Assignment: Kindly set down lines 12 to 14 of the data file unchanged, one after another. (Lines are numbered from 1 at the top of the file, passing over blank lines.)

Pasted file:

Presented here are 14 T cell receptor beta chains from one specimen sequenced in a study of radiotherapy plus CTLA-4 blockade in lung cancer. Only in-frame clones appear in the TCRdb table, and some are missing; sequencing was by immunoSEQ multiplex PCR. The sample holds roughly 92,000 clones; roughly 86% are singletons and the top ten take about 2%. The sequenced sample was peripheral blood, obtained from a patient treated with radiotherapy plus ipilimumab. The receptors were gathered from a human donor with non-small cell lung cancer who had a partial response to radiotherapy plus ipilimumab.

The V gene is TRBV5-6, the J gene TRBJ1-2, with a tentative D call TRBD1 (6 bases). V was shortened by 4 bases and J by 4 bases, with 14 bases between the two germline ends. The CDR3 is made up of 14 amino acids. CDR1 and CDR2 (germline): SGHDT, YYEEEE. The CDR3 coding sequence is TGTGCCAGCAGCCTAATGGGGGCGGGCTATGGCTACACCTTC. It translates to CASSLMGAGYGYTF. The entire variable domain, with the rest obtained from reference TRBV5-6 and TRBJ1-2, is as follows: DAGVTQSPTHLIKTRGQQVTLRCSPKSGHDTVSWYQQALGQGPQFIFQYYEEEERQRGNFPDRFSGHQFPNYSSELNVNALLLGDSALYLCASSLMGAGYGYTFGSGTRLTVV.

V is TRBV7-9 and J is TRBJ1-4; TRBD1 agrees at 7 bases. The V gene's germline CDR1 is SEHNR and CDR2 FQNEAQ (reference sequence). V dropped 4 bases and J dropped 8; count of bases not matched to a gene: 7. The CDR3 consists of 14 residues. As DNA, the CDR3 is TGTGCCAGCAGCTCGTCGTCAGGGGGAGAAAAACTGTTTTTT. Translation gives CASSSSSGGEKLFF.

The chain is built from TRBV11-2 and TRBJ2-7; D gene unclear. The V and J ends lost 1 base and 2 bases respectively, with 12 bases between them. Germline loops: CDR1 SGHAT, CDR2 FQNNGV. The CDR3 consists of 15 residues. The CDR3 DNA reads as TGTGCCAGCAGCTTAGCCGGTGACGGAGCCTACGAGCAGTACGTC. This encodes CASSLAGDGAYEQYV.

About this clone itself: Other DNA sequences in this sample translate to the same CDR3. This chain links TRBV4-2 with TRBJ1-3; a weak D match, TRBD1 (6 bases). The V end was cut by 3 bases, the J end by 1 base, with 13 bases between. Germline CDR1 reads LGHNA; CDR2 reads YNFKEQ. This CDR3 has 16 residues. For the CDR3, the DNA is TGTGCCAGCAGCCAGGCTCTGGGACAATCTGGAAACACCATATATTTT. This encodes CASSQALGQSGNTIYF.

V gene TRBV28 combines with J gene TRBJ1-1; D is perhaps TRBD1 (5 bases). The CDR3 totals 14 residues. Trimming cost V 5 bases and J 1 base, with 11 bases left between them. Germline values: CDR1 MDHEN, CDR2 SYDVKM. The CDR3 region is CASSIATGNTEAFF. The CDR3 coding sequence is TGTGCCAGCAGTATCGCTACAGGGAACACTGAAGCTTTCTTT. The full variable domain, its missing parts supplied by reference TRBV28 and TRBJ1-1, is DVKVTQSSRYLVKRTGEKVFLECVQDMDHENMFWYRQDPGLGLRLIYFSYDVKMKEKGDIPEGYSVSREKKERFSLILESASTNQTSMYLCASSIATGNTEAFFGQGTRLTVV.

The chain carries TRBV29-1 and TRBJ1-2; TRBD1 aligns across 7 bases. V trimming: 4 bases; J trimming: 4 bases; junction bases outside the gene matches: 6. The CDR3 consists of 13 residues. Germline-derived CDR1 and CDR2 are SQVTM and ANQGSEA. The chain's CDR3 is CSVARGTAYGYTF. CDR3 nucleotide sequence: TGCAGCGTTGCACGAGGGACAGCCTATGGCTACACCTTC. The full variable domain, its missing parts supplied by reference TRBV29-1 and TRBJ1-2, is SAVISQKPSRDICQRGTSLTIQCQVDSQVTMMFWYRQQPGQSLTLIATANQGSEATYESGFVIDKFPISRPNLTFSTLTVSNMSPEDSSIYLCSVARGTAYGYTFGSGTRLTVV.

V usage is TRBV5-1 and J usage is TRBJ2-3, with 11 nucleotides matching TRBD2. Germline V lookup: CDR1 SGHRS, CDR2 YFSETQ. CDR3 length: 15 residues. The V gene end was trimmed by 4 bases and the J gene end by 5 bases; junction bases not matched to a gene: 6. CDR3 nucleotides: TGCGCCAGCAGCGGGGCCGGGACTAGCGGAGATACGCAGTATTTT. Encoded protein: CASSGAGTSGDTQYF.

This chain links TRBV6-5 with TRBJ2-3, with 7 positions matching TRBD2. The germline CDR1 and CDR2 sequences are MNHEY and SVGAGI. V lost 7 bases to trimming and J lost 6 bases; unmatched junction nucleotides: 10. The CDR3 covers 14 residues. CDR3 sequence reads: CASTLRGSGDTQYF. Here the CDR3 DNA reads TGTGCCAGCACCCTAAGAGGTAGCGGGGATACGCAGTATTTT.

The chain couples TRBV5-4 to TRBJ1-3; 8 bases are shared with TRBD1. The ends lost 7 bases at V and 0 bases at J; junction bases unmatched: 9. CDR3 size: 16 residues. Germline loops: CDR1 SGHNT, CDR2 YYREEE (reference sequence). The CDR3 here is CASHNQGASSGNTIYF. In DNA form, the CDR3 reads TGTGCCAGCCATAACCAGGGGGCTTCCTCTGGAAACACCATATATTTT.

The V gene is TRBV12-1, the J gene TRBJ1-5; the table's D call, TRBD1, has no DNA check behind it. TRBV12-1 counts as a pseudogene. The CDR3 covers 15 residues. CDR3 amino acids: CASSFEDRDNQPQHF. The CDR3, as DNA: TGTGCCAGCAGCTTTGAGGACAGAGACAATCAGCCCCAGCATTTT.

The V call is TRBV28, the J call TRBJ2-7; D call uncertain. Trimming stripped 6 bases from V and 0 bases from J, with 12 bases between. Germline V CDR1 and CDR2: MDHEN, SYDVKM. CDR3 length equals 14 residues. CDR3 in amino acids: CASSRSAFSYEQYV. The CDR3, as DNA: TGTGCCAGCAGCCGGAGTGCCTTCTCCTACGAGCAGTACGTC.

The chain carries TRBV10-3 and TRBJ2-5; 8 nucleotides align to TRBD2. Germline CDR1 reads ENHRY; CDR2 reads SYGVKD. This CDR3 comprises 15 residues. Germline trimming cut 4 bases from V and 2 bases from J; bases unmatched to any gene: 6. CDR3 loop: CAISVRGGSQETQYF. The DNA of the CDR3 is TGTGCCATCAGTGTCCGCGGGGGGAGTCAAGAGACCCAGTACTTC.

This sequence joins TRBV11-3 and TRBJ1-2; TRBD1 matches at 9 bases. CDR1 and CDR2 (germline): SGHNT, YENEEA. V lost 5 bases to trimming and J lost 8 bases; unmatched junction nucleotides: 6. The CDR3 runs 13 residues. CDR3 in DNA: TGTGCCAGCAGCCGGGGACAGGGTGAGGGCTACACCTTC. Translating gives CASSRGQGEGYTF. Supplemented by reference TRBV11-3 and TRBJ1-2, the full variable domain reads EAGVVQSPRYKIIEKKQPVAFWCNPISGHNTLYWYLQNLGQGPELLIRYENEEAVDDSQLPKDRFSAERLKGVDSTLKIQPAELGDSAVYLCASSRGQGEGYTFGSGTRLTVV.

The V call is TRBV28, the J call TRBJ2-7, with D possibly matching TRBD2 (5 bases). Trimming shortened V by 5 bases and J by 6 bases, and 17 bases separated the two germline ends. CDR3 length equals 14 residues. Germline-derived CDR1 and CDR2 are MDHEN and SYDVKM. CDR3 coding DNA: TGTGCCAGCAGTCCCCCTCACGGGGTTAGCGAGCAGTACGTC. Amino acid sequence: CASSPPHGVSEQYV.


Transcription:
The V call is TRBV28, the J call TRBJ2-7; D call uncertain. Trimming stripped 6 bases from V and 0 bases from J, with 12 bases between. Germline V CDR1 and CDR2: MDHEN, SYDVKM. CDR3 length equals 14 residues. CDR3 in amino acids: CASSRSAFSYEQYV. The CDR3, as DNA: TGTGCCAGCAGCCGGAGTGCCTTCTCCTACGAGCAGTACGTC.

The chain carries TRBV10-3 and TRBJ2-5; 8 nucleotides align to TRBD2. Germline CDR1 reads ENHRY; CDR2 reads SYGVKD. This CDR3 comprises 15 residues. Germline trimming cut 4 bases from V and 2 bases from J; bases unmatched to any gene: 6. CDR3 loop: CAISVRGGSQETQYF. The DNA of the CDR3 is TGTGCCATCAGTGTCCGCGGGGGGAGTCAAGAGACCCAGTACTTC.

This sequence joins TRBV11-3 and TRBJ1-2; TRBD1 matches at 9 bases. CDR1 and CDR2 (germline): SGHNT, YENEEA. V lost 5 bases to trimming and J lost 8 bases; unmatched junction nucleotides: 6. The CDR3 runs 13 residues. CDR3 in DNA: TGTGCCAGCAGCCGGGGACAGGGTGAGGGCTACACCTTC. Translating gives CASSRGQGEGYTF. Supplemented by reference TRBV11-3 and TRBJ1-2, the full variable domain reads EAGVVQSPRYKIIEKKQPVAFWCNPISGHNTLYWYLQNLGQGPELLIRYENEEAVDDSQLPKDRFSAERLKGVDSTLKIQPAELGDSAVYLCASSRGQGEGYTFGSGTRLTVV.